2. Economic Issues in the Reform of Price Subsidies
- Juan Cordoba, Robert Gillingham, Sanjeev Gupta, Ali Mansoor, Christian Schiller, and Marijn Verhoeven
- Published Date:
- December 2000
4. Subsidy reform entails price liberalization or adjusting controlled prices of subsidized goods and services, often during macroeconomic adjustment. The economic goals are to correct fiscal imbalances and to improve allocative efficiency. Since the removal of subsidies may have adverse consequences for the poor, these effects must be analyzed and, to the extent feasible, mitigated or offset. In this context, the principal—and interrelated—issues that arise are the speed of price-subsidy reform and the options for protecting the real consumption of the poor.
Speed of Price-Subsidy Reform
5. There is a trade-off between rapidly cutting budget-financed subsidies and avoiding an adverse impact on the poor. A one-time adjustment of prices to eliminate subsidies can yield immediate budget savings and quickly correct distortions in resource allocation. However, it can also result in a sudden and significant drop in standards of living, especially for low-income households. The need to compensate households implies that fiscal savings from price-subsidy reform are usually less than the amount spent on generalized subsidies before the reform.
6. Gradual reform is not without drawbacks. Apart from the fact that it takes longer to reap budgetary and economic gains, progress under gradual reform may falter, or even be reversed. A number of small price increases may engender more public opposition to continuing reforms than a single large increase. In addition, the continued presence during the phase-out period of institutions needed to administer the price subsidies contributes to the risk of a reversal of the reforms (this was a factor in the reappearance of the bread subsidy in Jordan in 1999, after five years of gradual reform).1 Finally, a gradual approach may fail if it is adopted to postpone politically difficult reforms. Such failure can be avoided by publicly adopting a detailed timetable of measures.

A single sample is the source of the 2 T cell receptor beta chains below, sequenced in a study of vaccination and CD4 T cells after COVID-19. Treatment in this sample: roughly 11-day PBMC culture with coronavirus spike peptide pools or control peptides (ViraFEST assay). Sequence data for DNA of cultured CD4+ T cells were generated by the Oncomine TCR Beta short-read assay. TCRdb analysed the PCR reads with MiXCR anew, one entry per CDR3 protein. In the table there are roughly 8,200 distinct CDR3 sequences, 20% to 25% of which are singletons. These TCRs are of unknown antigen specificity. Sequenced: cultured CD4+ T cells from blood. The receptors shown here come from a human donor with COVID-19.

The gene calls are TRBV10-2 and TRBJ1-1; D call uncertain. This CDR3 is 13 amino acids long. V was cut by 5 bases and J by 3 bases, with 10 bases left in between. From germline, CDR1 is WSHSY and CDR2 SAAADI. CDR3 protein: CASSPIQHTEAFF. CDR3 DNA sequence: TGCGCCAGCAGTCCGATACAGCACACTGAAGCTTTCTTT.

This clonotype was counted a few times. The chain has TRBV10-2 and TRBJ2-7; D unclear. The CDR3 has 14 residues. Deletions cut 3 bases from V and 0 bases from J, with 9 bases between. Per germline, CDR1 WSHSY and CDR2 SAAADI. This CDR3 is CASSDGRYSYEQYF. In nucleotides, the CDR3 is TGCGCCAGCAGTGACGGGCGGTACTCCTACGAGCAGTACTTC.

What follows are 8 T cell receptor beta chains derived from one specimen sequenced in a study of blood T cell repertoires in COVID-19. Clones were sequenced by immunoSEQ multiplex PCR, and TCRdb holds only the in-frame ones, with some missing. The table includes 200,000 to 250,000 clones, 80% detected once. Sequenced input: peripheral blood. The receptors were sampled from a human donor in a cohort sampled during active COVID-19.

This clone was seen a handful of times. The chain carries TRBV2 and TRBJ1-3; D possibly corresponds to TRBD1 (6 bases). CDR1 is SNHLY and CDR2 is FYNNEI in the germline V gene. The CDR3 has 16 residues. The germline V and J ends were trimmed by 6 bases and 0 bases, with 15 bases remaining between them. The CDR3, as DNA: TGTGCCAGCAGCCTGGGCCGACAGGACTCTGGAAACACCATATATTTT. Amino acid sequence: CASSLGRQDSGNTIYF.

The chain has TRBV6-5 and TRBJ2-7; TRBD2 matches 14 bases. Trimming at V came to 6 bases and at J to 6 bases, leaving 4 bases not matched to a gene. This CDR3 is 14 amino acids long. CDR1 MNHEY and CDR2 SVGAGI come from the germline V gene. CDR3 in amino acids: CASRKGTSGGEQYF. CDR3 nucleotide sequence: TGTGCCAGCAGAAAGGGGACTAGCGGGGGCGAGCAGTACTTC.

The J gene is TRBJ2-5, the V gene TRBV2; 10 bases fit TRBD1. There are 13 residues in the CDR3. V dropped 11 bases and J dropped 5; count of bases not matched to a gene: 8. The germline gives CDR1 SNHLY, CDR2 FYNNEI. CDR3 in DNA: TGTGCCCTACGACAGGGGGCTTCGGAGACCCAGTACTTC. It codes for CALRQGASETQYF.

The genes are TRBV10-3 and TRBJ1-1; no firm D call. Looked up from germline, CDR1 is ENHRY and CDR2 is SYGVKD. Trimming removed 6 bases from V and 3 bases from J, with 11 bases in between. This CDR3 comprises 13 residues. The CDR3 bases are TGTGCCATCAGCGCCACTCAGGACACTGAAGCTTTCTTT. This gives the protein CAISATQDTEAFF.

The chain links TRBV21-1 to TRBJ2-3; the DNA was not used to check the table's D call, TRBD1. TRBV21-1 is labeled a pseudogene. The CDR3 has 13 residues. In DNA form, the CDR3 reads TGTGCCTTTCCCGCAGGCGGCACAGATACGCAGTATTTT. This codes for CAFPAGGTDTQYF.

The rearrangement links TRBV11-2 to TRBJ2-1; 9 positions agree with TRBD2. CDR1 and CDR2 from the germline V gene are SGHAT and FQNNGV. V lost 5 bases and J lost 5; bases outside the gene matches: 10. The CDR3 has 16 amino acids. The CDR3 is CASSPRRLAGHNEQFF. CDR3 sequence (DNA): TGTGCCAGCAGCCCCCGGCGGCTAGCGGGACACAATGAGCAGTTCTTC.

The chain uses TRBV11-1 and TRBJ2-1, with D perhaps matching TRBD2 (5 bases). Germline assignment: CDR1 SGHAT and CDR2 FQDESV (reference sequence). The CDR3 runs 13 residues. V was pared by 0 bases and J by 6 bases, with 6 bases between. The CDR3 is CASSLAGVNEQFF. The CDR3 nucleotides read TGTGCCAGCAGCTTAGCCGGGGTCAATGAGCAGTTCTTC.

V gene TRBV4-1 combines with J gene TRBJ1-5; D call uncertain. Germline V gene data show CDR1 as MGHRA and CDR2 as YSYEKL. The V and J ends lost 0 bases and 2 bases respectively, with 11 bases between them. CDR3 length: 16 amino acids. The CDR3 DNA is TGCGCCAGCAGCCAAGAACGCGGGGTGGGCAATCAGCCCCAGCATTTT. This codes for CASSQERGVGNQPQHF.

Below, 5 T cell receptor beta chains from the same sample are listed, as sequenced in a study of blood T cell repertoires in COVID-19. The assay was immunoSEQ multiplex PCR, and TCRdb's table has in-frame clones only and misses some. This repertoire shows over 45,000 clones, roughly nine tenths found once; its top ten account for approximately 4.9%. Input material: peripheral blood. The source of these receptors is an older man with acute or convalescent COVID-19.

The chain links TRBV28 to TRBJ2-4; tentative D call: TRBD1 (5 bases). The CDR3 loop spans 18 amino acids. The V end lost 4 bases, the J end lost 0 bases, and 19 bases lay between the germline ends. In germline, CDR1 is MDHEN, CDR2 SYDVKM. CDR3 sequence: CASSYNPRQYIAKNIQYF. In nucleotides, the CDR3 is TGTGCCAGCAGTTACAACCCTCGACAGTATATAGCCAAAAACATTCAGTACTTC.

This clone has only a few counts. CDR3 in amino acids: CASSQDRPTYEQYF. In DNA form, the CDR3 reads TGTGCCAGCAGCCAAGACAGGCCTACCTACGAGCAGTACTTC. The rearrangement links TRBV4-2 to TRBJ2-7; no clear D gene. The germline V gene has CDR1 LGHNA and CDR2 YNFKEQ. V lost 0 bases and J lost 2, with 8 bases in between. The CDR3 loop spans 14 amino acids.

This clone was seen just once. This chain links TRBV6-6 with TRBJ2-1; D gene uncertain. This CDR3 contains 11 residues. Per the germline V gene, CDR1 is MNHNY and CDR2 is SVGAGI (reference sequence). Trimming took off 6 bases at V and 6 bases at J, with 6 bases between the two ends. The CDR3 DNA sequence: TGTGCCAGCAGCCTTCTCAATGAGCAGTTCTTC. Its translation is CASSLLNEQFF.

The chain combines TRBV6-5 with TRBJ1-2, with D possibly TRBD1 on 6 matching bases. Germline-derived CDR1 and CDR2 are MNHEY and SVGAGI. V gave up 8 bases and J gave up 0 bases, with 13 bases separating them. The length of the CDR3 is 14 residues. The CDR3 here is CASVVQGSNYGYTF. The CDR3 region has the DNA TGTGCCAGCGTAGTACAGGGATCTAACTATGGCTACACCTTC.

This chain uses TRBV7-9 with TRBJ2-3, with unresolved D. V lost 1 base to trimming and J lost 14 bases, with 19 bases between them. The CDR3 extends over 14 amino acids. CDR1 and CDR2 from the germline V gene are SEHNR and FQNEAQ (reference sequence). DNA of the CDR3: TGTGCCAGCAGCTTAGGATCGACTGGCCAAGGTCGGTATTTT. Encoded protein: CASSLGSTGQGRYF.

7. The speed of price-subsidy reform depends on a number of elements (see Box 1). They are:
Fiscal considerations. A high share of explicit subsidies in spending implies a greater potential for rapid budgetary savings. However, as noted above, the budgetary savings will be offset in part—at least in the short run—by compensation for the poor. Elimination of implicit subsidies, on the other hand, will not generally yield budgetary savings, although the revenues of public-sector agencies could increase. Consequently, the speed of reform of implicit subsidies should reflect the availability of resources, including from external sources. One way to generate resources for targeted compensatory programs is to charge market prices for donor-provided commodities. This policy would also avoid disincentives for domestic production.